Confessing Movement: "NO COMPROMISE" On Homosexuality Issue At General Conference
The Confessing Movement
within the United Methodist Church
March 17, 2000
Dear friends of the Confessing Movement,
This letter is to ask for your continuing support. We need your prayers. We need your encouragement. We need your financial gifts. We join together with you in witness to the historic apostolic faith and in the struggle for the soul of the United Methodist Church.
Within a few weeks (May 2-12) the General Conference of the United Methodist Church will be taking place in Cleveland. There have been General Conferences in the past (probably more the distant past than the recent past) that have been times of visioning, of discerning the will of God, of encouragement, of worship. Few people are discussing this General Conference with those expectations. They rather speak of "war," of "mean-spiritedness," of "division."
The issues before us are basically theological and spiritual, and need to be addressed as such. Our "strategy" is to first ask you to support us with your prayers. We have organized a prayer presence at the Conference. We have, of course, also sought to elect evangelical delegates, to present careful position statements, and to use political persuasion when we can. We have not, however, flooded the delegates with letters, nor have we planned demonstrations or public displays at the conference to play on people's emotions in order to influence legislation, nor have we sought in any way to intimidate those with whom we disagree.
That brings us to issues around homosexuality. We affirm again this is not our major issue. We stand on Scripture and the Discipline. We have discussed and re-discussed these issues again and again. The General Conference spoke in 1972. It spoke again in 1976. It spoke again in 1980. It spoke again in 1984. It spoke again in 1988. It spoke again in 1992. It spoke again in 1996. After each General Conference the vast majority of the Church felt that the issue was settled. Our church has a clear position. Let us go on to other things.
But after every General Conference there were those who argued "the issue is not settled." Because they disagree with the teaching of the Church, it was their interpretation "the Church is divided and therefore there is no clear stand." Consequently, they argued we must plan another study, hold another dialogue, conduct more conversation, expend more money and more energy, wait for another General Conference in hopes that something will be "decided."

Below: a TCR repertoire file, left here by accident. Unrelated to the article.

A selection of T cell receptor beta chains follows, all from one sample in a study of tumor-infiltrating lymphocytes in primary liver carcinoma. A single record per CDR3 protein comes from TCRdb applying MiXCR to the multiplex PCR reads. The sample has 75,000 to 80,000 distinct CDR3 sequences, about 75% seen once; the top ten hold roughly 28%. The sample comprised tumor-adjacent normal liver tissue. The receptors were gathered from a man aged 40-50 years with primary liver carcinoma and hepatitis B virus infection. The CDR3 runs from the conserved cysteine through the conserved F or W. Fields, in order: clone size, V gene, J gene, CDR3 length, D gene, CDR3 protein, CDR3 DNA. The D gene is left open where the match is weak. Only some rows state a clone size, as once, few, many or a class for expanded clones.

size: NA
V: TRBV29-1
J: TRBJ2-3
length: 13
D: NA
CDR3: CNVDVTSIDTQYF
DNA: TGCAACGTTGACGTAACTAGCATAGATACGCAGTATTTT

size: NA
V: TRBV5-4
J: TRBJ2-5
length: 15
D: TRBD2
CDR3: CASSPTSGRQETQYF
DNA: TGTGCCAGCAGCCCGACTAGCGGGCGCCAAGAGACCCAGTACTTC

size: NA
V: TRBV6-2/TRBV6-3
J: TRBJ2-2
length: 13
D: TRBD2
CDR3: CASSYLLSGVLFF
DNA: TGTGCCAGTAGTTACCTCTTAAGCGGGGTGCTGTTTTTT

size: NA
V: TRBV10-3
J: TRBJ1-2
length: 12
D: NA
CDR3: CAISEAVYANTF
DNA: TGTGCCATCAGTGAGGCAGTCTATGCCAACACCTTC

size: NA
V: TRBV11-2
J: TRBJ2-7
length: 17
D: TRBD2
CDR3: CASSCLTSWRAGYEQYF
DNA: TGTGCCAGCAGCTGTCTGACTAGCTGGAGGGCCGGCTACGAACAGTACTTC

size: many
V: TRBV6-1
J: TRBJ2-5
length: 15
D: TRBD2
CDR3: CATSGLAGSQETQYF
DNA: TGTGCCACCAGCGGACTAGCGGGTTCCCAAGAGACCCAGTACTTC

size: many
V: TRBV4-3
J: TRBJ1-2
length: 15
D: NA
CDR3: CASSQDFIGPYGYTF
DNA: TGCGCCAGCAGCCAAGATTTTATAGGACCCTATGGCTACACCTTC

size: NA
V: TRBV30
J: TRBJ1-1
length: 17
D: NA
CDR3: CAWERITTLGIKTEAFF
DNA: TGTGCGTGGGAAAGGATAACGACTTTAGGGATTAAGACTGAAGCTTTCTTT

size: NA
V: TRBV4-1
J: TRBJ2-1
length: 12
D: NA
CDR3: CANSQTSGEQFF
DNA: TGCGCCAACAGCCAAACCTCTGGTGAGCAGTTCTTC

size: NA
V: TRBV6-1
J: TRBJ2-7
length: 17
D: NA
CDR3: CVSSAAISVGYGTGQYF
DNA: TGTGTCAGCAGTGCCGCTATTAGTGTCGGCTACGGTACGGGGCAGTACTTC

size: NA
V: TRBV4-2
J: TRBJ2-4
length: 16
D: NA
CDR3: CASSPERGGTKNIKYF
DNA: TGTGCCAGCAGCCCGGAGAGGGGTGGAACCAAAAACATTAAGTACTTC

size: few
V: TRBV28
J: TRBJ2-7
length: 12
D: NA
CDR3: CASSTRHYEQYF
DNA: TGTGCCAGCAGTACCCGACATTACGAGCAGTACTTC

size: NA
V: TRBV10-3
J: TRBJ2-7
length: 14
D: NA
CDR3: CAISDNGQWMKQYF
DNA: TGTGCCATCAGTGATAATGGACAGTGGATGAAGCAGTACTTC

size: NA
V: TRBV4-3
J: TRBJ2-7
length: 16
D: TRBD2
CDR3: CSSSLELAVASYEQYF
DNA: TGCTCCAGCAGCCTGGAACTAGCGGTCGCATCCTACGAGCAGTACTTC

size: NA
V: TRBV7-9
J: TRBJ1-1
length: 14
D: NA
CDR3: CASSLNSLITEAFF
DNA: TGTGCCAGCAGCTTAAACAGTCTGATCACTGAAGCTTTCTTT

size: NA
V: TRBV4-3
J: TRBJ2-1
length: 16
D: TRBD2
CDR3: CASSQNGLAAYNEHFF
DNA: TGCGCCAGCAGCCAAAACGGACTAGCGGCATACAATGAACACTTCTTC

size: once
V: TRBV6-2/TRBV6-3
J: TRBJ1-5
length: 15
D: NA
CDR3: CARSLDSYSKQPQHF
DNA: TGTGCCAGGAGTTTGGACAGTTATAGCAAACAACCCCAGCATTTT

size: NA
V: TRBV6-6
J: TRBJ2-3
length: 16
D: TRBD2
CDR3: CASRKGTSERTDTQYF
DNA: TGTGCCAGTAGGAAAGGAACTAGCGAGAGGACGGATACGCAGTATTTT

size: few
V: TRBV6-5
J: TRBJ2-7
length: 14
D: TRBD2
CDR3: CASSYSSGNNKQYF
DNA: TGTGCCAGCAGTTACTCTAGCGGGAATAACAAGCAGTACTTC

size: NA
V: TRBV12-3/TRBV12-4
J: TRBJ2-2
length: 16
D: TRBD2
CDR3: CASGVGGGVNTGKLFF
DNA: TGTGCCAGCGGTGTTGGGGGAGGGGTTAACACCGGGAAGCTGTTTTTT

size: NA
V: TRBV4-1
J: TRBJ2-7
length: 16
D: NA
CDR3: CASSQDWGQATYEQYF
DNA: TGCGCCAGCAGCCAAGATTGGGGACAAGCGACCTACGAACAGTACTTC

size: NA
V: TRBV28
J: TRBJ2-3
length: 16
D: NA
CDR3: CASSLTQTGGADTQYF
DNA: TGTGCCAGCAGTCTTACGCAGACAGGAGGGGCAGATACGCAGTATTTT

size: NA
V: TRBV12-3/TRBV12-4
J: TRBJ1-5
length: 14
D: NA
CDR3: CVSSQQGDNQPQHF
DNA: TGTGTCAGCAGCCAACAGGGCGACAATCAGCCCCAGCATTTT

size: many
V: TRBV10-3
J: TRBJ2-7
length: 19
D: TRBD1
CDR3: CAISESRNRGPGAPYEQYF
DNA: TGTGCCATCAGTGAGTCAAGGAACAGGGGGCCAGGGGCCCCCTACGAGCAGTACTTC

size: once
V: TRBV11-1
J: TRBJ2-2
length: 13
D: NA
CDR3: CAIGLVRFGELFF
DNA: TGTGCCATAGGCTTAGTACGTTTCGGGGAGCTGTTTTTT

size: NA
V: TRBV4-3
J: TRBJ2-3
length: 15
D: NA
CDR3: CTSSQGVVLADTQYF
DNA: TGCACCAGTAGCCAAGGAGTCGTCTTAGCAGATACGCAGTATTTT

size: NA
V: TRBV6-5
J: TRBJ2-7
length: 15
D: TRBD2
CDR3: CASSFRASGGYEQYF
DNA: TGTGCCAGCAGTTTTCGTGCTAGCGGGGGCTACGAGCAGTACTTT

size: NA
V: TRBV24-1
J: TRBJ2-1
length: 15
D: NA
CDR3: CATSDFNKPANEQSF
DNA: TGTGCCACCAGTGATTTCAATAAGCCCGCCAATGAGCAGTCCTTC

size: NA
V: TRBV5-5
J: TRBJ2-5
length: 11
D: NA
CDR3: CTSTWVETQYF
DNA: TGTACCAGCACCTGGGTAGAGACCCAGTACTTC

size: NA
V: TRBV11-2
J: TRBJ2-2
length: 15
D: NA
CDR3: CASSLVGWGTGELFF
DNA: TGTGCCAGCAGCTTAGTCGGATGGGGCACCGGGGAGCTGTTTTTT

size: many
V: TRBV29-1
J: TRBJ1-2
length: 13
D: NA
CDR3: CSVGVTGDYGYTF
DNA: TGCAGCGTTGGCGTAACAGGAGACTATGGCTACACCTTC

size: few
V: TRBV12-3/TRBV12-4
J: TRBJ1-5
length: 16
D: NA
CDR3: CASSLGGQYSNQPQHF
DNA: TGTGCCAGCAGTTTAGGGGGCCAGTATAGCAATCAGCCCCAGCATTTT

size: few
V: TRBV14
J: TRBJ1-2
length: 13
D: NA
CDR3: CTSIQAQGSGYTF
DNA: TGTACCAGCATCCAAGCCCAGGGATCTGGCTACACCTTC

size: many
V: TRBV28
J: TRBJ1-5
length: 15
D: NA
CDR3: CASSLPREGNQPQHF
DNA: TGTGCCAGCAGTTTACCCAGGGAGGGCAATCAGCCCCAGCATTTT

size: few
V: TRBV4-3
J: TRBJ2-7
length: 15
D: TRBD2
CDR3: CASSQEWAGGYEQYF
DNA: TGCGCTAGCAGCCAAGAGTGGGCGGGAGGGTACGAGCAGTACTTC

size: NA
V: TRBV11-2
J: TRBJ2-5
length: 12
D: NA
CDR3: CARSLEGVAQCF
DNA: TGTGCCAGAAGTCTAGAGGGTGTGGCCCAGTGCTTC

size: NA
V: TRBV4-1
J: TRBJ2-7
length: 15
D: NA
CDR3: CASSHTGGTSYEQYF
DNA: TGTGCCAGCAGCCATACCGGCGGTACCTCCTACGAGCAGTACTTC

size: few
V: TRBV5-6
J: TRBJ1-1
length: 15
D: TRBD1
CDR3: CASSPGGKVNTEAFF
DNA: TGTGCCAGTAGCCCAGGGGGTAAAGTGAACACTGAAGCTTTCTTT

For these people the issue will never be "decided" until the Church puts its blessings on gay and lesbian and bi-sexual and transgender practice, or unless every bishop or every conference can make up its own rules as to what constitutes biblical morality. In this day of post-modernism, what has been true since the beginning of Biblical Revelation, what has been affirmed by the Church down through the ages, what is confessed by the vast majorities of Christian communions around the world today, what is taught in the Discipline, what is upheld by almost all the Annual Conferences, and what is believed by a vast majority of our people, is not true in places like California. The radical prohomosexual lobby pressures the Church to change in order to accommodate California or Northern Illinois.
Unfortunately, this debate is being carried on in a vacuum of leadership. Board and agency personnel, bishops, and seminary professors openly defy the church position. Other bishops and Church leaders respond to the crisis before us in a conspiracy of silence. Amazingly, the "troublemakers" are interpreted NOT as the people who undermine the Discipline, NOT those who insist that "inclusiveness" must mean that any sexual life-style is to be rendered acceptable, NOT those who would force a view on the Church that would result in Church division and loss, NOT those who use words like "bigot," "perpetuators of hate crimes," and "unloving" in referring to those who uphold traditional morality. We are labeled as "troublemakers" because we simply ask that the historic position of the Christian faith and the Doctrine and the Discipline of the United Methodist Church be upheld.
So we admit it is not with expectation and joy we approach the Church's General Conference. But we will be involved out of faithfulness. The Lord has called us for such an hour as this. We wish to be sensitive. We wish to be understanding. We wish to act with civility and respect to all people. BUT WE INTEND NO COMPROMISE. We will not agree that when the General Conference has spoken and the Discipline is printed that the Church "has no stand." We are willing to converse about how to be in ministry to homosexuals. We are willing to converse about how best to deal with homophobia that does not treat homosexual persons with respect. But we will not agree to endless "dialogues" and "studies" and "conversations" when they are only attempts on the part of others to convince us that the clear teaching of the Church has always been wrong about these issues.
Let us stand together in this time of crisis for our Church. We need your prayers. We need your financial support. Please send us your generous gift now so that we can more effectively make our witness at General Conference.
Thank you very much and God bless.
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